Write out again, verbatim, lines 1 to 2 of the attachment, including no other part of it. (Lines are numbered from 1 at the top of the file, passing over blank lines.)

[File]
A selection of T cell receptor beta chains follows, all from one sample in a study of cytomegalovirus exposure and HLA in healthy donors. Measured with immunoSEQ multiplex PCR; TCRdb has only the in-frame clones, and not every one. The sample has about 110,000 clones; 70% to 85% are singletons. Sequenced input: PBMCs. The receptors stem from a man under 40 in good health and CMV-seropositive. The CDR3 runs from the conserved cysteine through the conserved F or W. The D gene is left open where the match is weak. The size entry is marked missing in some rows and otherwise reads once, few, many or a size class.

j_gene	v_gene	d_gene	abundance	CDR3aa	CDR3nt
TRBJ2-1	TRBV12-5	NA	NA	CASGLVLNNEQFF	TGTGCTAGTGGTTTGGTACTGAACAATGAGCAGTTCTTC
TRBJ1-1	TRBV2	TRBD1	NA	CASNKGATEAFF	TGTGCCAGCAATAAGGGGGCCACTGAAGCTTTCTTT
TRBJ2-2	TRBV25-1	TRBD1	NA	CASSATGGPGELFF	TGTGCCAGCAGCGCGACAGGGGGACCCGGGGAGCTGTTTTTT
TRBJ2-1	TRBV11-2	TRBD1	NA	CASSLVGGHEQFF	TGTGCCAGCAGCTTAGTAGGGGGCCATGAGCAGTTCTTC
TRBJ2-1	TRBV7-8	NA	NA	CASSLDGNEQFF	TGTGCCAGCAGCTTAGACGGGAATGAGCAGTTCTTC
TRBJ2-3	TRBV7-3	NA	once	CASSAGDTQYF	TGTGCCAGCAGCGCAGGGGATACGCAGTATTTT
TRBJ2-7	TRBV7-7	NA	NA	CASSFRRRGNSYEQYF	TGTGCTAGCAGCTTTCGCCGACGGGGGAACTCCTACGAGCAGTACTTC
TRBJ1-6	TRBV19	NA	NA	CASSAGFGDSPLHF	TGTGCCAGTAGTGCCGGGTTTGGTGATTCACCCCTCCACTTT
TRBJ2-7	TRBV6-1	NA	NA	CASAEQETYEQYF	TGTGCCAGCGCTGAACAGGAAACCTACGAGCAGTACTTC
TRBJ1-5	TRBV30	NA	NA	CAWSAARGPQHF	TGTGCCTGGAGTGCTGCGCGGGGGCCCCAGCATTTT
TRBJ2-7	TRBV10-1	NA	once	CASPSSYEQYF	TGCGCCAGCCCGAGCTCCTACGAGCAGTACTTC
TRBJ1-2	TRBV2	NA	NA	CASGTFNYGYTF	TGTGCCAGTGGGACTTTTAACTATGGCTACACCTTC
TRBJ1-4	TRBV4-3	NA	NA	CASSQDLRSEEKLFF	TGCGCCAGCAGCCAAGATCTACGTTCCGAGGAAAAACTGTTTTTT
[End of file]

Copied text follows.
A selection of T cell receptor beta chains follows, all from one sample in a study of cytomegalovirus exposure and HLA in healthy donors. Measured with immunoSEQ multiplex PCR; TCRdb has only the in-frame clones, and not every one. The sample has about 110,000 clones; 70% to 85% are singletons. Sequenced input: PBMCs. The receptors stem from a man under 40 in good health and CMV-seropositive. The CDR3 runs from the conserved cysteine through the conserved F or W. The D gene is left open where the match is weak. The size entry is marked missing in some rows and otherwise reads once, few, many or a size class.

j_gene	v_gene	d_gene	abundance	CDR3aa	CDR3nt